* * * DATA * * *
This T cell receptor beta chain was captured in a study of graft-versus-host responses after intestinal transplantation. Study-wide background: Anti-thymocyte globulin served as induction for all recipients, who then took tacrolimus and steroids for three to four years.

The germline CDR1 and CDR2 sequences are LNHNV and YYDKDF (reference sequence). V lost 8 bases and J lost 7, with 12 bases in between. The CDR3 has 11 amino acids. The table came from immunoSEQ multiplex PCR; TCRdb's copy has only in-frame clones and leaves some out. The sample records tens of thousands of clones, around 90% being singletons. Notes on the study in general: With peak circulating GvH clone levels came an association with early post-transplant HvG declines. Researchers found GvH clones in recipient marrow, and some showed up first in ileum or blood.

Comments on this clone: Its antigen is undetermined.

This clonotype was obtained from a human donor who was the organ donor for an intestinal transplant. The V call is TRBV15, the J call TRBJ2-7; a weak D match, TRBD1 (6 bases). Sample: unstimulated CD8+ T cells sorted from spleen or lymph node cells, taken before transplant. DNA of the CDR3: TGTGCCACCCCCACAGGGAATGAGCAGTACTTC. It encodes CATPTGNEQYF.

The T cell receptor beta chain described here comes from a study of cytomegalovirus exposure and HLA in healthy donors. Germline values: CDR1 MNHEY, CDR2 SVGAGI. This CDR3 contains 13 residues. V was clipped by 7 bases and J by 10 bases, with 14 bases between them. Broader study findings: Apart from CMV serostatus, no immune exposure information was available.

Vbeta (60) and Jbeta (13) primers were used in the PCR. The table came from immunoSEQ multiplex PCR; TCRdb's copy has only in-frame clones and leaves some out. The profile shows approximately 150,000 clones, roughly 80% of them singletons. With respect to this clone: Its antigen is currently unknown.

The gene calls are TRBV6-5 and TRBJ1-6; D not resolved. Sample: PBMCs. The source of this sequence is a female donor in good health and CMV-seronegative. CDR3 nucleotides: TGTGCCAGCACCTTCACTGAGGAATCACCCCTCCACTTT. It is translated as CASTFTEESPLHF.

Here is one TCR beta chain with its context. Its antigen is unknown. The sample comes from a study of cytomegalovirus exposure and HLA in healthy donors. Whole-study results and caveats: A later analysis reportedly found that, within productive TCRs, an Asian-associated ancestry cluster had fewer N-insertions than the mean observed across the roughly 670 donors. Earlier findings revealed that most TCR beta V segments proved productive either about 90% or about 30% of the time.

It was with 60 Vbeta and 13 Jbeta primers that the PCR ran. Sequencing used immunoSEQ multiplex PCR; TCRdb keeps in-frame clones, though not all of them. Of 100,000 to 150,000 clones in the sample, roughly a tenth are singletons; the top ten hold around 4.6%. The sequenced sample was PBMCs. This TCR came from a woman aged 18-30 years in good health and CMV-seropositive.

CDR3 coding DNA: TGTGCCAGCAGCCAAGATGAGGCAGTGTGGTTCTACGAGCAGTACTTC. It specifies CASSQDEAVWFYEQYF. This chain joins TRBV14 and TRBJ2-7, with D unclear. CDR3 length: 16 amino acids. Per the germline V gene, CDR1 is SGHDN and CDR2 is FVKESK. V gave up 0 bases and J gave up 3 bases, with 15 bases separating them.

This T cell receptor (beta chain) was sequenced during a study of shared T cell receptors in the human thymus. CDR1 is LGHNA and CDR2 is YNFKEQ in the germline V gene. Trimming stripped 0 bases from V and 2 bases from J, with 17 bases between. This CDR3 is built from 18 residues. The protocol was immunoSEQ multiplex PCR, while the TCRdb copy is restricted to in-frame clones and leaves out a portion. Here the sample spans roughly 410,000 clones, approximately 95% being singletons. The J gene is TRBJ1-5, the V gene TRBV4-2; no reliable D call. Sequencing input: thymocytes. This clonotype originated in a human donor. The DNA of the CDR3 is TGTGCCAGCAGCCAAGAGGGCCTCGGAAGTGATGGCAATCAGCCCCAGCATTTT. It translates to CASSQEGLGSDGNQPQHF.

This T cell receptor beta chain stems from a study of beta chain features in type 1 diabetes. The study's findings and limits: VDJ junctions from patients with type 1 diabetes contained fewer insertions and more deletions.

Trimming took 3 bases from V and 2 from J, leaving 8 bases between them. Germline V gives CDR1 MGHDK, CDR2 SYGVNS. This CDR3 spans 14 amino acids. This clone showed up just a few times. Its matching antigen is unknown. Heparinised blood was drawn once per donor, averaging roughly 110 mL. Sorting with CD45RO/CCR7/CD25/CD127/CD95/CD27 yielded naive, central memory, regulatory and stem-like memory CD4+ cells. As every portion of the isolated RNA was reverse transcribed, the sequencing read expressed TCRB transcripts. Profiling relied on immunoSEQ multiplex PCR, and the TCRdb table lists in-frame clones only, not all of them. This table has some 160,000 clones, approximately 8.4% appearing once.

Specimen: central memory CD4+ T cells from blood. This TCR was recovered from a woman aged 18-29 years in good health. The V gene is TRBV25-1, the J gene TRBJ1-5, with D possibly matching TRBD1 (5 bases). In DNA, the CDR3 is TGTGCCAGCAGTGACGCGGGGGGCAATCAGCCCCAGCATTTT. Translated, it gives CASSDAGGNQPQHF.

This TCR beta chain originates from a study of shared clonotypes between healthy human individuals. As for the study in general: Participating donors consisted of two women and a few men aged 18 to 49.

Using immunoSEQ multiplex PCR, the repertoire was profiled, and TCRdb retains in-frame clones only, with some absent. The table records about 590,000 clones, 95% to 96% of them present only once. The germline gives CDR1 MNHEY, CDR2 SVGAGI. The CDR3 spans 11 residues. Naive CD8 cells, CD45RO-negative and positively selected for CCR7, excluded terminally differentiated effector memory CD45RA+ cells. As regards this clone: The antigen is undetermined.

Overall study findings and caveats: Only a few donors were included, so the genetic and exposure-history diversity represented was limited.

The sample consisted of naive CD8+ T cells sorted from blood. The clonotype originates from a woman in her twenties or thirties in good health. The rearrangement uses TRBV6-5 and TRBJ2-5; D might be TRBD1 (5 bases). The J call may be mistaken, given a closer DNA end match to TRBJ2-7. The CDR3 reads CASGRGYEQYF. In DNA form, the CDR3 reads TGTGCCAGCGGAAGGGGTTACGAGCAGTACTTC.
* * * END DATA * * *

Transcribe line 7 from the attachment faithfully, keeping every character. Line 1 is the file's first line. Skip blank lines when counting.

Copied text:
The gene calls are TRBV6-5 and TRBJ1-6; D not resolved. Sample: PBMCs. The source of this sequence is a female donor in good health and CMV-seronegative. CDR3 nucleotides: TGTGCCAGCACCTTCACTGAGGAATCACCCCTCCACTTT. It is translated as CASTFTEESPLHF.